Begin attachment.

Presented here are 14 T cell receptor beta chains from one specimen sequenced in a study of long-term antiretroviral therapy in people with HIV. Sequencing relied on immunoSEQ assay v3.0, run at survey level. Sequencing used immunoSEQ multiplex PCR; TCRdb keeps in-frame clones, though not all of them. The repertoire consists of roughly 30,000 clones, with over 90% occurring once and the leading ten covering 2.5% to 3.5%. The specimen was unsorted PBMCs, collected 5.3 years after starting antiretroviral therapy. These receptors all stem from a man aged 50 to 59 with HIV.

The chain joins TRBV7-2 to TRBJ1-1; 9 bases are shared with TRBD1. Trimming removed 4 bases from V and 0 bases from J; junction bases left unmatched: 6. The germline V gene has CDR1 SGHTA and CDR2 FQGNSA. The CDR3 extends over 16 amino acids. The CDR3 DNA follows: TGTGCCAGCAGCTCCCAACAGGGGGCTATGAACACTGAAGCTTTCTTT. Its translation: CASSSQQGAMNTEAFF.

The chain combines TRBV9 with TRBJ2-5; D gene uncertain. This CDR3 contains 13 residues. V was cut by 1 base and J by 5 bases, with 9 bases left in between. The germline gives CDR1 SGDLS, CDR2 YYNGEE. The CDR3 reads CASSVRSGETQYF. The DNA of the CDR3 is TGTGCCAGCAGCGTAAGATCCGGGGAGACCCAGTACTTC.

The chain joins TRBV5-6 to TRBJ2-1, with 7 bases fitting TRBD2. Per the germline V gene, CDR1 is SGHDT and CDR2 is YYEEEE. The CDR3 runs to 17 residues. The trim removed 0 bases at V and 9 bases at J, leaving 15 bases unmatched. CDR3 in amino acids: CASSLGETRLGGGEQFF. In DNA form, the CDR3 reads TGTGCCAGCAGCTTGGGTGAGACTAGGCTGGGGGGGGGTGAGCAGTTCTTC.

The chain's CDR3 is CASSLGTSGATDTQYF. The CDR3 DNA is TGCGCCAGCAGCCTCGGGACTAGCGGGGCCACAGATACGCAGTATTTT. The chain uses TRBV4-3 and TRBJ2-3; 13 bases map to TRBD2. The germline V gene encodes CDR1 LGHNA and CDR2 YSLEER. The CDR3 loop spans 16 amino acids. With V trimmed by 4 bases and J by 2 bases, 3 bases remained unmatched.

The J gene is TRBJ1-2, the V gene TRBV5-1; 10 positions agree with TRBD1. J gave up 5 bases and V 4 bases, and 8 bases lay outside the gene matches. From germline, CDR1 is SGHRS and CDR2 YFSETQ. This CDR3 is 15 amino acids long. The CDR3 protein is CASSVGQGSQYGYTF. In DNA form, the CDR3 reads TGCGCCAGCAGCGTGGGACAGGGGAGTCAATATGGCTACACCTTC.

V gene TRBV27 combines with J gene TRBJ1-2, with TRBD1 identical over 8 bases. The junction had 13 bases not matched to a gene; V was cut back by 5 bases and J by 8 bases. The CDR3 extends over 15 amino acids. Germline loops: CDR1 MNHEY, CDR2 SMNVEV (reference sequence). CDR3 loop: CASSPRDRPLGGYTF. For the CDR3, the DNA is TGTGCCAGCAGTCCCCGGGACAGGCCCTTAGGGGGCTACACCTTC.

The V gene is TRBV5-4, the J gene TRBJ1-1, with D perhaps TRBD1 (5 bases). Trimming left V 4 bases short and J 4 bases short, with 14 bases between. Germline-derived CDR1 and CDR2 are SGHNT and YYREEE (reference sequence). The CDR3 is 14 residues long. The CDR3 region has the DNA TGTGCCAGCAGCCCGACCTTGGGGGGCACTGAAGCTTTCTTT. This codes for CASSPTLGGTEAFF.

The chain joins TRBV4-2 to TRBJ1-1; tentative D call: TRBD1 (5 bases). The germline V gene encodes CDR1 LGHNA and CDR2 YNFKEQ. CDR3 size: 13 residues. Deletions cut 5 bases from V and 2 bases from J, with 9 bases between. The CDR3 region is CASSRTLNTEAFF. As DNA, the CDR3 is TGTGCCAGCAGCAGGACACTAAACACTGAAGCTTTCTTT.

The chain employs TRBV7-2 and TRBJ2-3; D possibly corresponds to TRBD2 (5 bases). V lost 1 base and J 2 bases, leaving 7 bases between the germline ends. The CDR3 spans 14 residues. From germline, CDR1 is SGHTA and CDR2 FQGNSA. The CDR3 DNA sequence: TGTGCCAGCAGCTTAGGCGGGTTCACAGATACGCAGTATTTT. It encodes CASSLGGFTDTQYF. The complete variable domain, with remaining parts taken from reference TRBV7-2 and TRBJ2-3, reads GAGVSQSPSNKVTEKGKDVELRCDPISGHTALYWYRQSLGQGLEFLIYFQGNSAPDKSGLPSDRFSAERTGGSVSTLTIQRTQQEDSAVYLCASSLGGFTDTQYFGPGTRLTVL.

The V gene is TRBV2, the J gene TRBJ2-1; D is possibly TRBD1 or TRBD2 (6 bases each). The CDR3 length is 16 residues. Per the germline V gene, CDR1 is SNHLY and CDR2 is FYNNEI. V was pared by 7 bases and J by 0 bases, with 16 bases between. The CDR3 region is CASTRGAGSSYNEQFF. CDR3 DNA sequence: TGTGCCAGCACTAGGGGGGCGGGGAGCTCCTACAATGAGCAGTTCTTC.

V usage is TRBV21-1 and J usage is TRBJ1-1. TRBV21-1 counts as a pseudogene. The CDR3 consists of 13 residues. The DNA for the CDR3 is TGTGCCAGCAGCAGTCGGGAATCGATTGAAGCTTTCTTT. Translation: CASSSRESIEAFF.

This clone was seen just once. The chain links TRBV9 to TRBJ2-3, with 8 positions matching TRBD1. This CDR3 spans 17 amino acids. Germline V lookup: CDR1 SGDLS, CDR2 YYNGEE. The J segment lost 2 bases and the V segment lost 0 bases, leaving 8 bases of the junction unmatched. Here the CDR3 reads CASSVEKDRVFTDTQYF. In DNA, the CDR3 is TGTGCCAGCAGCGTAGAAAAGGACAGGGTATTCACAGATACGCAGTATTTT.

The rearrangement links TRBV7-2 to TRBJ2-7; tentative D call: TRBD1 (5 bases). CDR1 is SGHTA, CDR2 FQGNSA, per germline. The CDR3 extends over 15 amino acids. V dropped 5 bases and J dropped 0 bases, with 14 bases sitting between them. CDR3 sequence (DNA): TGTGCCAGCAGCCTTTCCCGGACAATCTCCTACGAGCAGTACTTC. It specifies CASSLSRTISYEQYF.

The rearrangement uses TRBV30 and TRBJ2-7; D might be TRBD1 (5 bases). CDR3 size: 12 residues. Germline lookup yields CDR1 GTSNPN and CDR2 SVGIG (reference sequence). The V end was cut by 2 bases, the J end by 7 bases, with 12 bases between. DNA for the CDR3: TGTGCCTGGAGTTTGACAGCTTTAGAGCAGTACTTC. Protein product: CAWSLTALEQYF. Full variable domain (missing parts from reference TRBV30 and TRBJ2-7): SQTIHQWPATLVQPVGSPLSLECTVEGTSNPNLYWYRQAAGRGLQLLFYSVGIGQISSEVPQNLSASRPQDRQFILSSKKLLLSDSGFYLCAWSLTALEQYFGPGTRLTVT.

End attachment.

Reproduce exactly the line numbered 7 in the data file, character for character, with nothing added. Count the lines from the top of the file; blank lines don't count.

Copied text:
V gene TRBV27 combines with J gene TRBJ1-2, with TRBD1 identical over 8 bases. The junction had 13 bases not matched to a gene; V was cut back by 5 bases and J by 8 bases. The CDR3 extends over 15 amino acids. Germline loops: CDR1 MNHEY, CDR2 SMNVEV (reference sequence). CDR3 loop: CASSPRDRPLGGYTF. For the CDR3, the DNA is TGTGCCAGCAGTCCCCGGGACAGGCCCTTAGGGGGCTACACCTTC.